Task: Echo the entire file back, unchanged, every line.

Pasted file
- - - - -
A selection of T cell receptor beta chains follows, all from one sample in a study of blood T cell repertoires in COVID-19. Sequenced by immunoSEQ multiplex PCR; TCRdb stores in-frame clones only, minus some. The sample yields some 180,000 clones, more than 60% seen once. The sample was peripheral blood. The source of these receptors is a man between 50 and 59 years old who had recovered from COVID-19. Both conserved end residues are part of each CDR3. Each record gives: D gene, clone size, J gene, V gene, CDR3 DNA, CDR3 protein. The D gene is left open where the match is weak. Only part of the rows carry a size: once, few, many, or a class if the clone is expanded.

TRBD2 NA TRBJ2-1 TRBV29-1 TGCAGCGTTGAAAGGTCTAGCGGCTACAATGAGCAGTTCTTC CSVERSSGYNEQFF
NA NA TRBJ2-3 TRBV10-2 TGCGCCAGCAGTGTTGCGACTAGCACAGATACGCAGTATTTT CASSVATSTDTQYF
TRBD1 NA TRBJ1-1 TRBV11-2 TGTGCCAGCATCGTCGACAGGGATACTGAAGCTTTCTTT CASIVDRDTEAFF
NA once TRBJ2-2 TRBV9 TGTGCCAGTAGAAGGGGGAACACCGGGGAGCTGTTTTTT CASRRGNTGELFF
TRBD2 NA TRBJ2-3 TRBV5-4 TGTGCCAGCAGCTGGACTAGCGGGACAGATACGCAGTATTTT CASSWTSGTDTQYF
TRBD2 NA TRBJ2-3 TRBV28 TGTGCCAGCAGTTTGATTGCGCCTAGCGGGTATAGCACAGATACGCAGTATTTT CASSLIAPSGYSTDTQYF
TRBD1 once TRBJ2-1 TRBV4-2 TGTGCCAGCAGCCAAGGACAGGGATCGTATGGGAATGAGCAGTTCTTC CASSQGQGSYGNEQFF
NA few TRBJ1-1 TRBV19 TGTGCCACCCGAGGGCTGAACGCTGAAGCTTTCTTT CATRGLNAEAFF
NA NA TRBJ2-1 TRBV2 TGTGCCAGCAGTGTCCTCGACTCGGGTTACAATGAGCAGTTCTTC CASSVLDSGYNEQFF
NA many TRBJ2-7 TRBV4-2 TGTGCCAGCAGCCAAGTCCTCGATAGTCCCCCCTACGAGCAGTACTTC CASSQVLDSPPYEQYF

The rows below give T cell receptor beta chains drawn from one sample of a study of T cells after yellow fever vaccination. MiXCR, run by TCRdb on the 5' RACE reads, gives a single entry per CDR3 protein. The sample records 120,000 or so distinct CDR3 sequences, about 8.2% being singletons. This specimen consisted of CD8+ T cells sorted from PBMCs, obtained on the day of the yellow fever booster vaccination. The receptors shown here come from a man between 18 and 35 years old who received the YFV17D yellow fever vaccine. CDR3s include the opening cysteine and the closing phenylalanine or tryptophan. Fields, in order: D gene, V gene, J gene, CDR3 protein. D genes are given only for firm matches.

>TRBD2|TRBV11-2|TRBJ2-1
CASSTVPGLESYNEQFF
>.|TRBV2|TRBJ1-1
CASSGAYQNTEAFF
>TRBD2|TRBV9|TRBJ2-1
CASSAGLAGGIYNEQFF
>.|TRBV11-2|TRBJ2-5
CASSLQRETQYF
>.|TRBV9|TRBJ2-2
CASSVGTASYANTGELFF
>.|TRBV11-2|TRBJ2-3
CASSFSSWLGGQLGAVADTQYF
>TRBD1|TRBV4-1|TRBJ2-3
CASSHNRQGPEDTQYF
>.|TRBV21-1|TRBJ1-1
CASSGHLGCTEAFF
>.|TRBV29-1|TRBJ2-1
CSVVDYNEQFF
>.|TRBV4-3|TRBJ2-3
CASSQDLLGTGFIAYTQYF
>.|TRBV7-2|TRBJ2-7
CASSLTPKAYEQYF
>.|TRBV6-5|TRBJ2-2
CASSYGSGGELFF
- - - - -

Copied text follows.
A selection of T cell receptor beta chains follows, all from one sample in a study of blood T cell repertoires in COVID-19. Sequenced by immunoSEQ multiplex PCR; TCRdb stores in-frame clones only, minus some. The sample yields some 180,000 clones, more than 60% seen once. The sample was peripheral blood. The source of these receptors is a man between 50 and 59 years old who had recovered from COVID-19. Both conserved end residues are part of each CDR3. Each record gives: D gene, clone size, J gene, V gene, CDR3 DNA, CDR3 protein. The D gene is left open where the match is weak. Only part of the rows carry a size: once, few, many, or a class if the clone is expanded.

TRBD2 NA TRBJ2-1 TRBV29-1 TGCAGCGTTGAAAGGTCTAGCGGCTACAATGAGCAGTTCTTC CSVERSSGYNEQFF
NA NA TRBJ2-3 TRBV10-2 TGCGCCAGCAGTGTTGCGACTAGCACAGATACGCAGTATTTT CASSVATSTDTQYF
TRBD1 NA TRBJ1-1 TRBV11-2 TGTGCCAGCATCGTCGACAGGGATACTGAAGCTTTCTTT CASIVDRDTEAFF
NA once TRBJ2-2 TRBV9 TGTGCCAGTAGAAGGGGGAACACCGGGGAGCTGTTTTTT CASRRGNTGELFF
TRBD2 NA TRBJ2-3 TRBV5-4 TGTGCCAGCAGCTGGACTAGCGGGACAGATACGCAGTATTTT CASSWTSGTDTQYF
TRBD2 NA TRBJ2-3 TRBV28 TGTGCCAGCAGTTTGATTGCGCCTAGCGGGTATAGCACAGATACGCAGTATTTT CASSLIAPSGYSTDTQYF
TRBD1 once TRBJ2-1 TRBV4-2 TGTGCCAGCAGCCAAGGACAGGGATCGTATGGGAATGAGCAGTTCTTC CASSQGQGSYGNEQFF
NA few TRBJ1-1 TRBV19 TGTGCCACCCGAGGGCTGAACGCTGAAGCTTTCTTT CATRGLNAEAFF
NA NA TRBJ2-1 TRBV2 TGTGCCAGCAGTGTCCTCGACTCGGGTTACAATGAGCAGTTCTTC CASSVLDSGYNEQFF
NA many TRBJ2-7 TRBV4-2 TGTGCCAGCAGCCAAGTCCTCGATAGTCCCCCCTACGAGCAGTACTTC CASSQVLDSPPYEQYF

The rows below give T cell receptor beta chains drawn from one sample of a study of T cells after yellow fever vaccination. MiXCR, run by TCRdb on the 5' RACE reads, gives a single entry per CDR3 protein. The sample records 120,000 or so distinct CDR3 sequences, about 8.2% being singletons. This specimen consisted of CD8+ T cells sorted from PBMCs, obtained on the day of the yellow fever booster vaccination. The receptors shown here come from a man between 18 and 35 years old who received the YFV17D yellow fever vaccine. CDR3s include the opening cysteine and the closing phenylalanine or tryptophan. Fields, in order: D gene, V gene, J gene, CDR3 protein. D genes are given only for firm matches.

>TRBD2|TRBV11-2|TRBJ2-1
CASSTVPGLESYNEQFF
>.|TRBV2|TRBJ1-1
CASSGAYQNTEAFF
>TRBD2|TRBV9|TRBJ2-1
CASSAGLAGGIYNEQFF
>.|TRBV11-2|TRBJ2-5
CASSLQRETQYF
>.|TRBV9|TRBJ2-2
CASSVGTASYANTGELFF
>.|TRBV11-2|TRBJ2-3
CASSFSSWLGGQLGAVADTQYF
>TRBD1|TRBV4-1|TRBJ2-3
CASSHNRQGPEDTQYF
>.|TRBV21-1|TRBJ1-1
CASSGHLGCTEAFF
>.|TRBV29-1|TRBJ2-1
CSVVDYNEQFF
>.|TRBV4-3|TRBJ2-3
CASSQDLLGTGFIAYTQYF
>.|TRBV7-2|TRBJ2-7
CASSLTPKAYEQYF
>.|TRBV6-5|TRBJ2-2
CASSYGSGGELFF